Upon graduation Buffett worked as an investment salesman in Omaha for several years before taking a job at the Graham- Newman Corporation in New York. He returned to Omaha in 1957 and began Buffett Partnership Ltd. In 1962 his partnership bought shares in a textile-manufacturing firm called Berkshire Hathaway; he eventually took control in 1965 and used the company as a means
to invest in others. Since then Berkshire Hathaway has acquired stock in such corporations as the Washington Post Company, ABC, Coca-Cola, and Gillette, and it even owns various companies, such as GEICO and FlightSafety.

His successful investing strategies, which follow a value investing philosophy, made Buffett a millionaire and eventually a billionaire. He is currently the chairman, CEO, and largest shareholder of Berkshire Hathaway.

But Buffett recognizes that while his particular skills have been and continue to be highly valued in the marketplace, the skills of other people are undervalued: If you’re a marvelous teacher, this world won’t pay a lot for it. If you are a terrific nurse, this world will not pay a lot for it . . . I do think that when you’re treated enormously well by this market system, where in effect the market system showers the ability to buy goods and services on you because of some peculiar talent—maybe your adenoids are a certain way, so you can sing and everybody will pay you enormous sums to be on television or whatever—I think society has a big claim on that.

Consequently, Buffett’s attitude toward society shapes his perspective on taxation. He has said, “If you’re in the luckiest 1 percent of humanity, you owe it to the rest of humanity to think about the other 99 percent.” Thus, Buffett is a staunch advocate for progressive taxation to “partially redress” existing inequality.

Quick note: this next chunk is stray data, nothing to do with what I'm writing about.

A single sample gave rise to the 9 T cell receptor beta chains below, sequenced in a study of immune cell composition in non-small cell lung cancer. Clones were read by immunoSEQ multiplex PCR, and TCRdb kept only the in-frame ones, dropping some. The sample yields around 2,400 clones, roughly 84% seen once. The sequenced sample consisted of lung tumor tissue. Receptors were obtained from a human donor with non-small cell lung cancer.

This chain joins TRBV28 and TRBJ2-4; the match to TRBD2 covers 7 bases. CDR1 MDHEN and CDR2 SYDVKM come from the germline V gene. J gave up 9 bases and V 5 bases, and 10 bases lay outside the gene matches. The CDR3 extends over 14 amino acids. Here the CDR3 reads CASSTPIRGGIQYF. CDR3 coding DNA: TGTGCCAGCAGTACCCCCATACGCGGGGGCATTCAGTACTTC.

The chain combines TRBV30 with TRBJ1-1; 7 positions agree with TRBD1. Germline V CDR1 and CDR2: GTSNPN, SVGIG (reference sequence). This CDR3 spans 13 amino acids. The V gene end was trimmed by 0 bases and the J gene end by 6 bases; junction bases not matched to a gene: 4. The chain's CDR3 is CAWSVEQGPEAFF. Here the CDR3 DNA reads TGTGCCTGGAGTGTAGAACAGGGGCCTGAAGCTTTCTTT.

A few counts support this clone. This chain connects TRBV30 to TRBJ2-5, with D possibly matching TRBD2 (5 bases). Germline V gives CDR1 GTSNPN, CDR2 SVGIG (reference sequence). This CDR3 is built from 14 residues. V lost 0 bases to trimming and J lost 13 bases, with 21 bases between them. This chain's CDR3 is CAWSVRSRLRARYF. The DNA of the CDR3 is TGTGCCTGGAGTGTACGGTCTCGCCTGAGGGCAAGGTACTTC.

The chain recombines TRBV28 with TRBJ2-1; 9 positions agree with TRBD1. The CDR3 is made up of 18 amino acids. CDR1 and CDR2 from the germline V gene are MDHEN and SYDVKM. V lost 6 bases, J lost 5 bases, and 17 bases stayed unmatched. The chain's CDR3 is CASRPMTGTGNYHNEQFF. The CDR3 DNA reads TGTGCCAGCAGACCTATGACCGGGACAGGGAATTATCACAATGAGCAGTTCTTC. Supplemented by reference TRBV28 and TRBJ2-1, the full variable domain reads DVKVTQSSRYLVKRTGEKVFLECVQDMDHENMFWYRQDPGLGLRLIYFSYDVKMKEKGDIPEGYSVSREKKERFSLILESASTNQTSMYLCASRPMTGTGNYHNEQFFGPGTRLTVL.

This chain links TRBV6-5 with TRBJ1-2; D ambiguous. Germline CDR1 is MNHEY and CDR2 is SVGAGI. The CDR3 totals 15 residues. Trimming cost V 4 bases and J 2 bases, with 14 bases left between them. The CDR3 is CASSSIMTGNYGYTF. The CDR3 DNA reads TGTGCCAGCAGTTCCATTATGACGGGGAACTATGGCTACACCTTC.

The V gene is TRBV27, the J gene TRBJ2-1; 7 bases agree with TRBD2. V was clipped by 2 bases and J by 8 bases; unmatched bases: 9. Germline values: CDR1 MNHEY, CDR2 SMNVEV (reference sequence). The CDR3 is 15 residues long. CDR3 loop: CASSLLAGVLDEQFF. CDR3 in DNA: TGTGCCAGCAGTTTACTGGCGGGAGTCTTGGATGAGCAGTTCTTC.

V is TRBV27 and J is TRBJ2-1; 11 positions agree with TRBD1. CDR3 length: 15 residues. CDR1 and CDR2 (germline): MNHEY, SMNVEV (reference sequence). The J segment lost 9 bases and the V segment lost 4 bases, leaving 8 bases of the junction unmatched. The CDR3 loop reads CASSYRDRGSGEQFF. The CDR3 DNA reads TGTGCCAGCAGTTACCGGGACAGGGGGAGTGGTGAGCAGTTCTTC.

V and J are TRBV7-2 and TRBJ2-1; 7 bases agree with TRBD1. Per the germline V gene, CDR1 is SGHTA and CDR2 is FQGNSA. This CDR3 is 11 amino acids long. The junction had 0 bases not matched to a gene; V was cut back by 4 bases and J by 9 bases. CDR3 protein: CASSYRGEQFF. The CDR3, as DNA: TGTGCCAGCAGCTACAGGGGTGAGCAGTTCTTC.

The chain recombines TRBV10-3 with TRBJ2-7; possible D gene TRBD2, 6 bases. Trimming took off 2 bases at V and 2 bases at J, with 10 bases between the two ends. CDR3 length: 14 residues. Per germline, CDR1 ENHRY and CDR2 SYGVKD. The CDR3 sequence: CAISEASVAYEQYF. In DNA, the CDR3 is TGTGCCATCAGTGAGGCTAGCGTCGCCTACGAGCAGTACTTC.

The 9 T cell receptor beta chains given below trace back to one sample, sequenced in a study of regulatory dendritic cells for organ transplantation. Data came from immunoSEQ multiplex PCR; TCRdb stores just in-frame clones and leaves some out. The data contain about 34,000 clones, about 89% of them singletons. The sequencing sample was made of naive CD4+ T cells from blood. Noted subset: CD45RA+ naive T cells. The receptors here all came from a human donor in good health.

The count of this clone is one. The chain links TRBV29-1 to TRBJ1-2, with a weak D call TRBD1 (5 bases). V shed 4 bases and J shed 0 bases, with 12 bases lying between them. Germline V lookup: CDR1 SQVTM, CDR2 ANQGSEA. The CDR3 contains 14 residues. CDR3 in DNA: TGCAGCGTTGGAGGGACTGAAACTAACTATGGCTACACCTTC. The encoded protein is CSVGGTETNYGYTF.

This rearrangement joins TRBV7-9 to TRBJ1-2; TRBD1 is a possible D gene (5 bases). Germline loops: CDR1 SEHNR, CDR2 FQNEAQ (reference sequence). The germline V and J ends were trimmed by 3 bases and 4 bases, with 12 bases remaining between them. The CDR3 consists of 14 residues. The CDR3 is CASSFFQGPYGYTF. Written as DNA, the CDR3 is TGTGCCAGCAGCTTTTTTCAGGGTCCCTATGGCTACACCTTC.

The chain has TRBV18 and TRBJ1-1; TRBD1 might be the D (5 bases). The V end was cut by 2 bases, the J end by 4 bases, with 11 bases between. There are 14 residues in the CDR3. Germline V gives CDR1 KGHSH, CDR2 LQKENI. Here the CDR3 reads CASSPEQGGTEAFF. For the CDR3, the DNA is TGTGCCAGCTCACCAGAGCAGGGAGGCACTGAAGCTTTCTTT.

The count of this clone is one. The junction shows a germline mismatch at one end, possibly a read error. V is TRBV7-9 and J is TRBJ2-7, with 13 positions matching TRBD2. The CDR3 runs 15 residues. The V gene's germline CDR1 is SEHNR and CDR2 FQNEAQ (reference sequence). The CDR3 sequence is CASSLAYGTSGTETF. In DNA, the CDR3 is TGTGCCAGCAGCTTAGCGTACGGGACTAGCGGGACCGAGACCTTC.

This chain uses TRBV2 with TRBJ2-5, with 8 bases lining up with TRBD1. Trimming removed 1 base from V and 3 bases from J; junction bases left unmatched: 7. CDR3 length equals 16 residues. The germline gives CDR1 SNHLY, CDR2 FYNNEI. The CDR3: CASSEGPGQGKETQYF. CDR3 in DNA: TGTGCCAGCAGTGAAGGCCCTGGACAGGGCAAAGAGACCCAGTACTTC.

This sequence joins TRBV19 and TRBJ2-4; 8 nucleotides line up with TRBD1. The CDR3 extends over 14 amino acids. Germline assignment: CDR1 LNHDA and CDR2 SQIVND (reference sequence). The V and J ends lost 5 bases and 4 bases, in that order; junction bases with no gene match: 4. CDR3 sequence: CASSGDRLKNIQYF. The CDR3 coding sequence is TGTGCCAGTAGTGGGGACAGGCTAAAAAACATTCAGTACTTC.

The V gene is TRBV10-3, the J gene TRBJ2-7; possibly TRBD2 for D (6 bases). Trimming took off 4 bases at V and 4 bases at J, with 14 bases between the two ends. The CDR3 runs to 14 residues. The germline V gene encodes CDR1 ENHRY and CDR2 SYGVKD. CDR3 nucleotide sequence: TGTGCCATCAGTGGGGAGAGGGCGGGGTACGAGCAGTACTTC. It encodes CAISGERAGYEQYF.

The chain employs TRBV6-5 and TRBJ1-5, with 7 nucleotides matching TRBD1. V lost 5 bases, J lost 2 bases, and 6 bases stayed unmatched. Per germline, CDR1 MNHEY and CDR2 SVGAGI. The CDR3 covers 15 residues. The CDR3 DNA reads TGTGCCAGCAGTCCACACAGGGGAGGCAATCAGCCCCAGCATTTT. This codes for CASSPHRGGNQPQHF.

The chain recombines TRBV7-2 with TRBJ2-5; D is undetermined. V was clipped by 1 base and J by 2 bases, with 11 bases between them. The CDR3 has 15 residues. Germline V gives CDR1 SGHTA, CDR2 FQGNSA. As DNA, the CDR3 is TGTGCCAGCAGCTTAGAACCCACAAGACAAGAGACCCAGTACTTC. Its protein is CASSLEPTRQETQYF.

He pointed out that in 2011 his taxable income of around $46 million was taxed at only 17.4 percent, a fraction of what others pay. He believes this is unfair. In a recent interview with ABC, he detailed his feelings: “If anything, taxes for the lower and middle class and maybe even the upper middle class should even probably be cut further. But I think that people at the high end—people like myself—should be paying a lot more in taxes. We have it better than we’ve ever had it.”

Buffett is also an advocate for the estate tax. In 2007 he testified before the Senate Finance Committee about its importance: “Dynastic wealth, the enemy of a meritocracy, is on the rise. Equality of opportunity has been on the decline. A progressive and meaningful estate tax is needed to curb the movement of a democracy toward plutocracy.”

In addition to supporting policy measures that address gross inequalities of our economic system, Buffett is a well-known philanthropist.

In 2006 he announced that he would give away all of his Berkshire Hathaway stock to philanthropic foundations, with most of it going to the Bill and Melinda Gates Foundation. Then, in 2010, Buffett pledged to give away 99 percent of his wealth during his lifetime or at his death because, as he put it, “fate’s distribution of long straws is wildly capricious.”

Reprinted with permission from Alternet